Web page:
FARMINGTON — When Dr. Jeffrey Johnson started treating Alice Osborne, who has dementia, he thought she had little chance of surviving more than a few weeks.

Her health had been steadily deteriorating while she lived in a nursing home, making it unlikely that she would heal from a simple foot wound without life-threatening complications, he said.

Then her daughter and son-in-law, Cheryl and Larry Barkow, moved Osborne into their Farmington home nearly three years ago, became her full-time caregivers and saved her life, he said.

“It took a lot of effort and major sacrifices on their part, but they are the biggest reason that she is alive today,” Johnson said during a recent checkup of Osborne, now 93.

Although the medical community knows dementia patients fare better at home than in nursing homes, many people are just overwhelmed by caring for someone with such a life-altering brain disease, he said.

“Your average person can’t do it because it takes someone very special to do what they do,” he said.

And despite the many challenges of caring for someone with dementia, there are thousands of people like the Barkows who face a daily struggle to better understand the disease, he said.

There are more than 37,000 people in Maine with dementia, a term used to describe a range of diseases that damage brain cells, affecting everything from the person’s memory to physical abilities.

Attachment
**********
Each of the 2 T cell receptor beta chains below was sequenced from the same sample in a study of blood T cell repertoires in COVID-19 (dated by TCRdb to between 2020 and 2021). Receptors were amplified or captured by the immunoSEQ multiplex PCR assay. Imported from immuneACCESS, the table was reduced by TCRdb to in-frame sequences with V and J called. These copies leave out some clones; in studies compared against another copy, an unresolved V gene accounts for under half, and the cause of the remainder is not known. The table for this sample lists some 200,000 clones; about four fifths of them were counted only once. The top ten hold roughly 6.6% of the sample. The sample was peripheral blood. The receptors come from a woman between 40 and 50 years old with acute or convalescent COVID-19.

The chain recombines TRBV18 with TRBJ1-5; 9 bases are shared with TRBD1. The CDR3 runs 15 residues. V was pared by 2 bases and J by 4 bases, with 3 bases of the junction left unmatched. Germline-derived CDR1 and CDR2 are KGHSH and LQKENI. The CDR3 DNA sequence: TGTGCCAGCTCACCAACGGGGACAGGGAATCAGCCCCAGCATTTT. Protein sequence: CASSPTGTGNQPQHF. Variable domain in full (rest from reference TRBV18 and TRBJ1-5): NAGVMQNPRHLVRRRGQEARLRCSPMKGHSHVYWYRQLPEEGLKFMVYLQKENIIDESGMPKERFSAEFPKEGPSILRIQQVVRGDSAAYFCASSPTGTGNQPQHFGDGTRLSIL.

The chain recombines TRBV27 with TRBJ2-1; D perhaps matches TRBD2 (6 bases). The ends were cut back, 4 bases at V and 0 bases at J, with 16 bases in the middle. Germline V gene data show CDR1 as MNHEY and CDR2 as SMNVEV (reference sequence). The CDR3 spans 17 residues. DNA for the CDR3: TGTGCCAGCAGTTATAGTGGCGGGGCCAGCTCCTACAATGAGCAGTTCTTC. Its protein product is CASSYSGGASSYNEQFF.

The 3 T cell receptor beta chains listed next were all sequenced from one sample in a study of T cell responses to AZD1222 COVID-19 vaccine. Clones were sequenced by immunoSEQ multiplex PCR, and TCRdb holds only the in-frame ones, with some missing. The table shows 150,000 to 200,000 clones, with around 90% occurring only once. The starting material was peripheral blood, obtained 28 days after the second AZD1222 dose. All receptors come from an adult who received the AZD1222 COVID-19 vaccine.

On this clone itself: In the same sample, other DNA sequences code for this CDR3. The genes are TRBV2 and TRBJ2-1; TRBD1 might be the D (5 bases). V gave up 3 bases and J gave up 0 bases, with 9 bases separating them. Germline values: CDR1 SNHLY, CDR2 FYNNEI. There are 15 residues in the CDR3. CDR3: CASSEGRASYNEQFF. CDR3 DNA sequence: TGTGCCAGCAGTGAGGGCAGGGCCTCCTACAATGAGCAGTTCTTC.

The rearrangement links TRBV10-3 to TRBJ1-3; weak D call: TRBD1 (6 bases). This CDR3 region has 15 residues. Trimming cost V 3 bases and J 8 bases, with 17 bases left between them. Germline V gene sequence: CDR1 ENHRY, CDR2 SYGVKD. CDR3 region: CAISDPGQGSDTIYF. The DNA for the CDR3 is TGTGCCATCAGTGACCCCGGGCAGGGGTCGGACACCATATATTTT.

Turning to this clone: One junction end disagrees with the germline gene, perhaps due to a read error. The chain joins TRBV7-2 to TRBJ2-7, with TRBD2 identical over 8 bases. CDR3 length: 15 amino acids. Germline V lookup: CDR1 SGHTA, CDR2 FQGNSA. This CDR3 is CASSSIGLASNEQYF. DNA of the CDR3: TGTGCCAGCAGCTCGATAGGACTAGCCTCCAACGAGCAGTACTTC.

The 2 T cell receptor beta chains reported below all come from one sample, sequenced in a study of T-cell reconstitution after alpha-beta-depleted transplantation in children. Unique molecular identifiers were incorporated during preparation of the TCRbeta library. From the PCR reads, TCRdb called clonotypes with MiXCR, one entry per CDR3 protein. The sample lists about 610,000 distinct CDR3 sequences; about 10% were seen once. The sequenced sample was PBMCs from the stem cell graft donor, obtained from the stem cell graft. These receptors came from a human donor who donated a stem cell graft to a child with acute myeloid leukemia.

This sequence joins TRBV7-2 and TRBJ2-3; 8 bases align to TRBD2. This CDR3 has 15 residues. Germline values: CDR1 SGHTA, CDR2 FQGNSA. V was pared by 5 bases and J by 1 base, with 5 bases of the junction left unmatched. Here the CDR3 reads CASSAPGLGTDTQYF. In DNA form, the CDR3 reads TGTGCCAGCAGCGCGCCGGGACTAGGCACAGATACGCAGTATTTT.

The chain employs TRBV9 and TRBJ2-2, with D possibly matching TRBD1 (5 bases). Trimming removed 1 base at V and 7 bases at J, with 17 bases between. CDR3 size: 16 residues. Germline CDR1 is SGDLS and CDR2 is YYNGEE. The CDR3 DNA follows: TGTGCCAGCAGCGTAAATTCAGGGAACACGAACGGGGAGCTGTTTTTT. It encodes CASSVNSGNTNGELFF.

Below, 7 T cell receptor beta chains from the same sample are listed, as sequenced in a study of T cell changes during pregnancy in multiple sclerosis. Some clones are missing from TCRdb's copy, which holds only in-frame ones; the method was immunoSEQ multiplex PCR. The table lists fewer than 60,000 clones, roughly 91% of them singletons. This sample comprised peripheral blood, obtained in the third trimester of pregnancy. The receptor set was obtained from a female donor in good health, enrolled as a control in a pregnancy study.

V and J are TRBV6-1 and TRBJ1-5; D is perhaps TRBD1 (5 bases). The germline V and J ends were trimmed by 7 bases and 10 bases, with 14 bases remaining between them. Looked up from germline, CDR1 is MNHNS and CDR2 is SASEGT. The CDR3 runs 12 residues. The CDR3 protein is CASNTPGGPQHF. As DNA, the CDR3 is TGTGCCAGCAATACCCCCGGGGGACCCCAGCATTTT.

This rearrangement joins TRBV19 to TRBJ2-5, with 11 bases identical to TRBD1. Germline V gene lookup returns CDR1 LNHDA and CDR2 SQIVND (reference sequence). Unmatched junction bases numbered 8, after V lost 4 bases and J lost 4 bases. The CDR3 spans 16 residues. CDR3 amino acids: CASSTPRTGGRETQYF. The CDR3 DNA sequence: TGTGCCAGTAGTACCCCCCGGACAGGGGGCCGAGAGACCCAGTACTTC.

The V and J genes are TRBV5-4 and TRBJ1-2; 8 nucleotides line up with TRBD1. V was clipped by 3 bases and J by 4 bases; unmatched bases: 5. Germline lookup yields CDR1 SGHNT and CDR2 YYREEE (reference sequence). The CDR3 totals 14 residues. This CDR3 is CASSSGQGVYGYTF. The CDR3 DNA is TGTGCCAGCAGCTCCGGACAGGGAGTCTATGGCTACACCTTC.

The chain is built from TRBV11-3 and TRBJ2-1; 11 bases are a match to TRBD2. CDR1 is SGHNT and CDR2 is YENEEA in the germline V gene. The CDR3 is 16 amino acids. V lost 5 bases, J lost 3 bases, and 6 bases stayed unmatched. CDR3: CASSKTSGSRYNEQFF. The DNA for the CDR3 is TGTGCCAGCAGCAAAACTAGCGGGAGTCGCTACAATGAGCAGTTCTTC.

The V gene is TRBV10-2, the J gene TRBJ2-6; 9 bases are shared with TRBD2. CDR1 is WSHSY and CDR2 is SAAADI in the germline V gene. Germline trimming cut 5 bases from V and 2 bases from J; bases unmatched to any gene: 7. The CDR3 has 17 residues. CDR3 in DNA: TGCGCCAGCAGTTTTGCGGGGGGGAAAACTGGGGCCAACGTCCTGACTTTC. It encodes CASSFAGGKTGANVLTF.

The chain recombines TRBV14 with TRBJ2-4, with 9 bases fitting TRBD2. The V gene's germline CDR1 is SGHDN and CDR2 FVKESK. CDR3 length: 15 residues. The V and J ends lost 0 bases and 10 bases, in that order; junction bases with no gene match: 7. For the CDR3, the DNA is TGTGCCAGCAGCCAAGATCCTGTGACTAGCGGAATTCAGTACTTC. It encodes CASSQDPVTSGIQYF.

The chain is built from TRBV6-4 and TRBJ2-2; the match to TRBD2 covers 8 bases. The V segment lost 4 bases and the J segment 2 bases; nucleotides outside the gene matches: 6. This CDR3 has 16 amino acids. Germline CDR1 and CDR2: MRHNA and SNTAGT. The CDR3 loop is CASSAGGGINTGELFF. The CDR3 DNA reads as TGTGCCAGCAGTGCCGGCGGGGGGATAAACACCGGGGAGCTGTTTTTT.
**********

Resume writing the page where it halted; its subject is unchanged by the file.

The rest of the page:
About 75 percent of them have unpaid at-home caregivers, many of whom are family members caring for the typically elderly patients, according to the Alzheimer’s Association Maine chapter.

The Barkows have worked hard to learn how to care for Osborne. They’ve tapped into at-home caregiver networks and attended classes where they share their stories with others. The couple also decided to share their experience, hoping to help others realize they are not alone in caring for someone suffering from dementia.

‘We never give up’
A picture of Cheryl and Larry Barkow sailing on Lake Michigan greets visitors to their home, a small one-story house off a remote road near the border separating Farmington and Industry.

Taken nearly 15 years ago, the photo shows a smiling couple in bathing suits, surrounded by blue water that almost fades into rolling hills in the background. It hangs in a large wooden frame on a wall outside the kitchen where the couple spends a lot of their time now.

Last week, the husband, now 65, recalled that day on the lake and other fond memories of the couple’s travels across the country. He paused for a moment and smiled at his wife sitting at a table with her mother.